Sponsored by the ACS Division of Nuclear Chemistry & Technology
Romualdo T. de Souza, the son of an American oil company engineer, was born in India in 1963. When he was six, his family relocated to Dubai, United Arab Emirates, where they lived for four years before immigrating to the U.S. De Souza grew up in the late 1960s, and his passion for science and engineering was ignited by the Apollo space program and the race to put a man on the moon.
De Souza, professor of chemistry at Indiana University, Bloomington, is now a leading researcher in the field of nuclear reaction dynamics. The award winner has been selected for his work in elucidating the nature of nuclear multifragmentation through the use of fragment-fragment velocity correlations and developing key instrumentation enabling research in nuclear chemistry.
"Professor de Souza is a true scholar doing cutting-edge research in the field of nuclear chemistry," says David E. Clemmer, Robert & Marjorie Mann Chair of Chemistry at Indiana University. "The insight, ambition, and energy that Professor de Souza brings to his science are remarkable," Clemmer says.
Receiving this honor, however, was a bit of a surprise for de Souza. "It is gratifying to have the work that you feel so passionately about recognized by colleagues in the field," he says. He adds that winning this award is particularly meaningful as many of his scientific role models are former Seaborg Award recipients.
De Souza's research deals with nuclear reactions involving a single collision of two nuclei. The collision yields a highly excited nuclear system that rapidly decays into multiple protons, neutrons, and larger clusters. This phenomenon is known as multifragmentation.
"This technique of fragment-fragment correlations utilizes the interaction between the particles themselves to assess the spatial and temporal extent of the decaying source on the timescale of less than 10-21 seconds," de Souza explains. With this approach, his group has been able to show that multifragmentation is an evolutionary process and does not involve an instantaneous breakup of a highly excited system into multiple fragments as previously thought.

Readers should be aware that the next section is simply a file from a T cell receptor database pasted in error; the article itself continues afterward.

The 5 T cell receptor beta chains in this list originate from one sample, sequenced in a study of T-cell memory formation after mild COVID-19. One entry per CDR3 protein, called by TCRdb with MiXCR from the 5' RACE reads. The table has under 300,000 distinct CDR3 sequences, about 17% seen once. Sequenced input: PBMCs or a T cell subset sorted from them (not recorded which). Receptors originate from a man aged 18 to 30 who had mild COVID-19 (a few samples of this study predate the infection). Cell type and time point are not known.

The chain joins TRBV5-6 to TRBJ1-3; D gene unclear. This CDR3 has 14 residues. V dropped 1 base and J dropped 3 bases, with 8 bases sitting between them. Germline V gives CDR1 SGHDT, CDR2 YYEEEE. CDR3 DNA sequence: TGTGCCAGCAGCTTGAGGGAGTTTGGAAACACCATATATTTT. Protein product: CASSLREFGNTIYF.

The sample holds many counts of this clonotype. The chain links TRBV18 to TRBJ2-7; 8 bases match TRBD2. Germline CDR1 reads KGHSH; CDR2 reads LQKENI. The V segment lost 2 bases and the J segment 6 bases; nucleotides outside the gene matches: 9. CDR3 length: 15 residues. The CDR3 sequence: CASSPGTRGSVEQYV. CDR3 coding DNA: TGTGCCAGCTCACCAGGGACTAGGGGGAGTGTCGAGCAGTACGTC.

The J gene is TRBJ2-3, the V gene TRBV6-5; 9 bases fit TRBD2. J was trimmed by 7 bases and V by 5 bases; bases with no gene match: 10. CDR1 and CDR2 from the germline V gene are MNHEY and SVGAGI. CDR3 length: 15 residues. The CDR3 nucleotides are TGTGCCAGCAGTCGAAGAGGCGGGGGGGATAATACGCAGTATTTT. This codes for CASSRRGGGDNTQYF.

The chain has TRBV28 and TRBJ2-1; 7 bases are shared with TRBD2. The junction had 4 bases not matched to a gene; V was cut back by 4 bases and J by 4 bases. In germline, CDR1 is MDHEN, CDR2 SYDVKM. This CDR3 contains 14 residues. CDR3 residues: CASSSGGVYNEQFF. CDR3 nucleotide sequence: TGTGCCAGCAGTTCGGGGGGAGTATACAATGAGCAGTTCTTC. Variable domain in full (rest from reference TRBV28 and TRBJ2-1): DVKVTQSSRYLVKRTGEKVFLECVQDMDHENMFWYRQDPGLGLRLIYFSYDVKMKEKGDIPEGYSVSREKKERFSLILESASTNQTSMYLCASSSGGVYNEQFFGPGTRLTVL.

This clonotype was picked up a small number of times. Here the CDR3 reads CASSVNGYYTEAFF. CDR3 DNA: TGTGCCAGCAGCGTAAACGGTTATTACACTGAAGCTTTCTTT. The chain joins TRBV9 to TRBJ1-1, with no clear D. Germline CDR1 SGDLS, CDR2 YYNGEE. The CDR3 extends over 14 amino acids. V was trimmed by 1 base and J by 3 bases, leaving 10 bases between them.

De Souza's research also included the development of sophisticated instrumentation capable of yielding high isotope and angular resolution. Specifically, he has played a key role in developing 4π detectors and silicon strip arrays.
In addition to his research contributions, de Souza has been active in improving chemical education. For example, in 1996, he developed the Computer Assisted Learning Method (calm.indiana.edu), which is a Web-based learning environment that is now being used by more than 2,000 first-year chemistry students at Indiana University's Bloomington campus.
"Professor de Souza brings to his research an energy and intellect that has enriched not only our knowledge of the interactions between complex nuclei but also the broader scientific community through his initiatives in instrumentation and chemical education," says Claus-Konrad Gelbke, director of the National Superconducting Cyclotron Laboratory (NSCL) at Michigan State University.
Prior to joining Indiana University in 1991, de Souza, 44, completed a postdoc appointment at the University of Rochester and a research assistantship at NSCL. He holds Ph.D. and M.S. degrees from the University of Rochester (1988 and 1985, respectively) and an A.B. from Washington University, St. Louis (1983).
De Souza was an SBC Fellow in 2003 and an Ameritech Fellow in 2002. He is a member of ACS, the American Association for the Advancement of Science, the American Physical Society, and Sigma Xi.
The award address will be presented before the Division of Nuclear Chemistry & Technology.